3D Trademarks under French and Community practice
The Bang & Olufsen loudspeaker model BEOLAB 8000, an OHIM registered 3D trademark, has a strikingly “dissimilar” shape that is easily remembered by consumers. Photo: Bang & Olufsen/ Mikkel Hagstrøm
By Franck Soutoul and Jean-Philippe Bresson
The following article, by European trademark attorneys FRANCK SOUTOUL and JEAN-PHILIPPE BRESSON1, compares the interpretation of the requirements of distinctiveness and technical function when registering 3D trademarks at the national level in France with that of the European Community mark.
Compared to more traditional trademarks, three-dimensional (3D) trademarks are under-used by business, and very few applications for such trademarks are made. With the rapid increase in the number of Madrid system member states in recent years – the system now has 84 members – it is an opportune moment to look at differences in requirements for the registration of 3D trademarks.
Both product shape and packaging are eligible for trademark registration. French and European Community trademark provisions number them among the figurative signs that may constitute trademarks; however, such 3D trademarks must not only fulfill the same conditions as traditional trademarks but must also meet additional legal requirements. Distinctiveness and technical function requirements remain the most frequent grounds of refusal of 3D trademarks. This article outlines how these two aspects are handled in practice and assesses the strength of monopoly of registered 3D trademarks.
The distinctiveness test
Lack of distinctiveness is the first ground for refusal of 3D trademarks, especially when it comes to “naked” – containing no words or graphics – shapes or packaging. Community examiners at the Office for Harmonization in the Internal Market (OHIM) are much stricter about this requirement than in French practice.
As far as OHIM is concerned, the average consumer does not identify products or manufacturers simply by shape or packaging. The more closely the shape for which registration is sought resembles the typical or natural shape used for such products, the more devoid of any distinctive character OHIM will consider it to be. This makes it much more difficult to establish distinctiveness in relation to 3D trademarks.
Only a very limited number of 3D applications have become Community marks; most being barred for lack of distinctiveness, a hurdle few applicants have overcome. Those who have succeeded registered marks with a particularly high degree of distinctiveness and/or clearly demonstrated long-term extensive use, thereby acquiring enhanced distinctiveness in the market. For example, the European Court of First Instance in case no. T-305/02 considered the transparent bottle used by Contrex® for its mineral water distinctive due to a combination of factors. Its overall aesthetic look was deemed appealing and consumers easily distinguished its shape from other similar goods – thus making it truly specific.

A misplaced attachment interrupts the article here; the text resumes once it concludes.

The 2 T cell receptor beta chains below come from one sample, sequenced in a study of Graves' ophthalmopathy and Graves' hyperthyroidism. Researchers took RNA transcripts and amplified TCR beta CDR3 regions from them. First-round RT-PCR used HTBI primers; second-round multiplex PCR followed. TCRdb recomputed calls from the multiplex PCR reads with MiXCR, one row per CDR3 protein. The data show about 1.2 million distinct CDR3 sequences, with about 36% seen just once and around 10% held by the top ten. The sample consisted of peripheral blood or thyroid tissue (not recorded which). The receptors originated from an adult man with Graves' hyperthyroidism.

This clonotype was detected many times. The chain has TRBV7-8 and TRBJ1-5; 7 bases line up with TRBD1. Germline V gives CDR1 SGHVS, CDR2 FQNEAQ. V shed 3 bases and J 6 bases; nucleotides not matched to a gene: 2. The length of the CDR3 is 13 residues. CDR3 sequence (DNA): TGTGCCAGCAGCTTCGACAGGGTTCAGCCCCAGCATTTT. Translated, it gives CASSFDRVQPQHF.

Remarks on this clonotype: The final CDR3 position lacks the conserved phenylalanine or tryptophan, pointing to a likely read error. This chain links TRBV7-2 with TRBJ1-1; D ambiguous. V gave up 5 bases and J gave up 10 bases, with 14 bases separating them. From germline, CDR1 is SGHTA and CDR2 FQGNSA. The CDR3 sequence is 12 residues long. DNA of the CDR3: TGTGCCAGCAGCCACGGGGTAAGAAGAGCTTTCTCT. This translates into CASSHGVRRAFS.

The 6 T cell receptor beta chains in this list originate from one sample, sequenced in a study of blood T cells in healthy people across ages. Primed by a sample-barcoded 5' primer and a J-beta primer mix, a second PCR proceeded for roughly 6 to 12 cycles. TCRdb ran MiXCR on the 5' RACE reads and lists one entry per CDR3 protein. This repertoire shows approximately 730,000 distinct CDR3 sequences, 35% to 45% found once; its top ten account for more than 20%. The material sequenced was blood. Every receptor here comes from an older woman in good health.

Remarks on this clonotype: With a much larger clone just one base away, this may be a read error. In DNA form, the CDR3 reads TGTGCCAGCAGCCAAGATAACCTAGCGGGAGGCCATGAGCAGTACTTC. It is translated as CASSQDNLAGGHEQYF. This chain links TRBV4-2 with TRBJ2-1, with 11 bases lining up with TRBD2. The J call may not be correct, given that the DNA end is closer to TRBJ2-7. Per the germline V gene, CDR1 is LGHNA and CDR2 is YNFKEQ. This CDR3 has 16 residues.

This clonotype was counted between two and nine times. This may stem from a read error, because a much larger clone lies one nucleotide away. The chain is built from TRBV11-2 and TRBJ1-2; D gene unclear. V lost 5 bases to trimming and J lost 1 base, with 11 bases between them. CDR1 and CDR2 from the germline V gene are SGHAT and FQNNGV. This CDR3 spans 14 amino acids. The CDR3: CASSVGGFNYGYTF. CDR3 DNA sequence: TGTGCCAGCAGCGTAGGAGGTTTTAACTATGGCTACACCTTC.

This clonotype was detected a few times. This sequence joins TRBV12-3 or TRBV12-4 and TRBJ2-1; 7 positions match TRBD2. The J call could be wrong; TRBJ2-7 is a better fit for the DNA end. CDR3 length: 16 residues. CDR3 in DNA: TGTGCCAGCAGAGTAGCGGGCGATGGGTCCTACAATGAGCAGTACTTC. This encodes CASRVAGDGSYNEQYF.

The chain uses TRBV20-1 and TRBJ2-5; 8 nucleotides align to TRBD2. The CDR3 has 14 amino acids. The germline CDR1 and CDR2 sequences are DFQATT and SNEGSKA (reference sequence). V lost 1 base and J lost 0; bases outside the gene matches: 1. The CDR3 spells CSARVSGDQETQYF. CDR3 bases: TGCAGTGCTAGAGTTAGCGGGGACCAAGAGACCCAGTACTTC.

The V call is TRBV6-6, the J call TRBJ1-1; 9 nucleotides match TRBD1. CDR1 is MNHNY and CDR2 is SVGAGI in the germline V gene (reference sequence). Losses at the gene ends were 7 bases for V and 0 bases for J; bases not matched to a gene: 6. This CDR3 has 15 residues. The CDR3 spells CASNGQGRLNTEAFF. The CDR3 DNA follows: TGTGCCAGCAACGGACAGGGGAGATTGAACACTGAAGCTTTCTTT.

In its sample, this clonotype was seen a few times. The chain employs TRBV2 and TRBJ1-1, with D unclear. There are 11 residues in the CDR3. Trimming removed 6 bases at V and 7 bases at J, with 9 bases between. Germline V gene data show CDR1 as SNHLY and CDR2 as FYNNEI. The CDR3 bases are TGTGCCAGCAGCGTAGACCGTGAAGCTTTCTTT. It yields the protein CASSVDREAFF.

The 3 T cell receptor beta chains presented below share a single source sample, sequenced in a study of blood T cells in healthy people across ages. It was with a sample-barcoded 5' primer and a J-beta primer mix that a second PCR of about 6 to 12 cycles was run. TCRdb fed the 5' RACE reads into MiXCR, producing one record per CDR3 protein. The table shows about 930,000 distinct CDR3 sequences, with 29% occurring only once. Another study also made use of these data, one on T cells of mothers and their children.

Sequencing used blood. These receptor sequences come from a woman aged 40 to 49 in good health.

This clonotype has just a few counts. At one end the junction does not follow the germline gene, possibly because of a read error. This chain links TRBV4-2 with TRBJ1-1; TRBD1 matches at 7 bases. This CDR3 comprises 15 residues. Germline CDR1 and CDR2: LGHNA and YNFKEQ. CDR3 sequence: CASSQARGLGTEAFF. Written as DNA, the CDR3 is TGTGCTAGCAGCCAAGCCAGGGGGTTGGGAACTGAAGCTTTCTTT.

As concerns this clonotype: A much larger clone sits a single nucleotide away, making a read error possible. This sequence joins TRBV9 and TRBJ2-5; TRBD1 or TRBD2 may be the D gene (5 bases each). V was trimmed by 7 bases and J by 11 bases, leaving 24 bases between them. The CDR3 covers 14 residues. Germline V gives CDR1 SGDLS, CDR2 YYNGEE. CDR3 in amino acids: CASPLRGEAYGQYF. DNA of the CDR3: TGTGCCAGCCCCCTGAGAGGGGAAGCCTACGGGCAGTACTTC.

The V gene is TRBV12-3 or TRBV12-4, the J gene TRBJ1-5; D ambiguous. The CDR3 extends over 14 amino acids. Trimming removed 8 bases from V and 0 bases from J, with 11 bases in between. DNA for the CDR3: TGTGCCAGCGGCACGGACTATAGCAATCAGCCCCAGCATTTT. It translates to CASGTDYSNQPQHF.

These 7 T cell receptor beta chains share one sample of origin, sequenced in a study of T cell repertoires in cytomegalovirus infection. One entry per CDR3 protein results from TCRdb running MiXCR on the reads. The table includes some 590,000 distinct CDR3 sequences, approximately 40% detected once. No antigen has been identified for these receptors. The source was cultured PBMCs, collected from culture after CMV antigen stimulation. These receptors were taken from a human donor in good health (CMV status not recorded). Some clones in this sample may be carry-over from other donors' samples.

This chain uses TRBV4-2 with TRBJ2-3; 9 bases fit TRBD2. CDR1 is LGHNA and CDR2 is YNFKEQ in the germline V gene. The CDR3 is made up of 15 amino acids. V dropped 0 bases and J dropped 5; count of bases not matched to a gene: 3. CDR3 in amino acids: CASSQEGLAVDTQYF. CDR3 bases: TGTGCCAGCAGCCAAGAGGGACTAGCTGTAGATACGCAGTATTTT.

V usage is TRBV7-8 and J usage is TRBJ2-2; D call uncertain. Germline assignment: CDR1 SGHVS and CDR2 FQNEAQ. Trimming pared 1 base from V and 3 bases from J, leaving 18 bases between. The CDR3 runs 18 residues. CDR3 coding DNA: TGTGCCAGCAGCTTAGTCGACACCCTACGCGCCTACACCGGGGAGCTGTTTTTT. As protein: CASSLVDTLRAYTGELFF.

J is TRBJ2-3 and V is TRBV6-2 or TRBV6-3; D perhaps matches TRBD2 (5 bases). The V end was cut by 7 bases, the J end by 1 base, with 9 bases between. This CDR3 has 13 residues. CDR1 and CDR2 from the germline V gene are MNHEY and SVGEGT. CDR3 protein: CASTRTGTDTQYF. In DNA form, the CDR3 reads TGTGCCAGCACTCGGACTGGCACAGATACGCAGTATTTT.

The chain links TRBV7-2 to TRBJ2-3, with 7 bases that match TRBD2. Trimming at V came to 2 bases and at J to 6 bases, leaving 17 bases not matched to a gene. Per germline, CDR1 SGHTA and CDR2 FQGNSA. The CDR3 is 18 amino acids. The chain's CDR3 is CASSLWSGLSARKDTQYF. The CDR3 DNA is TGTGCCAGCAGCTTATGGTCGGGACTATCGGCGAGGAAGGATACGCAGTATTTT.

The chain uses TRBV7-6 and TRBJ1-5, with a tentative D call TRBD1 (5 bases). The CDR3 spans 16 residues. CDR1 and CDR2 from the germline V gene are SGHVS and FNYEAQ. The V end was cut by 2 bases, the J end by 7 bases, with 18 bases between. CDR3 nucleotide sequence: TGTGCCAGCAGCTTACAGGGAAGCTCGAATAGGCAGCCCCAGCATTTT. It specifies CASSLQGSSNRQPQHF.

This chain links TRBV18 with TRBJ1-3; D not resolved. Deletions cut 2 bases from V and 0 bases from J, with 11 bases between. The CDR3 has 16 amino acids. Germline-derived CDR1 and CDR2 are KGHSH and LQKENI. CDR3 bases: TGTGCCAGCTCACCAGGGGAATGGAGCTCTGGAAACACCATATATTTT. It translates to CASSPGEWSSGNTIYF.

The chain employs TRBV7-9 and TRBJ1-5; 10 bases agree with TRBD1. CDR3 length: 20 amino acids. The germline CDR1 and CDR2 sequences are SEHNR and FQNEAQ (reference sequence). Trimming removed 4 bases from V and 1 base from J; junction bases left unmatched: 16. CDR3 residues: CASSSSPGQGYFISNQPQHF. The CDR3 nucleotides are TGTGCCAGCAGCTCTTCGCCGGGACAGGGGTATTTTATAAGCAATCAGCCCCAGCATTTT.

A Bang & Olufsen loudspeaker BEOLAB 8000 also won the battle in case no. T-460/05, because of its unusual shape, its striking design quality and the ease with which consumers could recognize its shape which is significantly different from the norm. The Court ruled that “the shape of the mark is truly specific and cannot be considered to be altogether common. Thus, the body of the loudspeaker is formed of a cone which looks like a pencil or an organ pipe the pointed end of which joins to a square base. In addition, a long rectangular panel is fixed to one side of that cone and heightens the impression that the weight of the whole rests only on the point which barely touches the square base. In that way, the whole creates a striking design which is remembered easily.”
OHIM’s strict approach concerning naked 3D signs can be eased by adding graphic or word elements to the 3D shape or package. However, some countries have even more stringent rules than OHIM. Japan allowed the protection of 3D marks in 1997, but the Coca-Cola Company only recently obtained 3D registration of the Coca-Cola bottle after a long, drawn-out legal battle with the Japan Patent Office.
The technical function test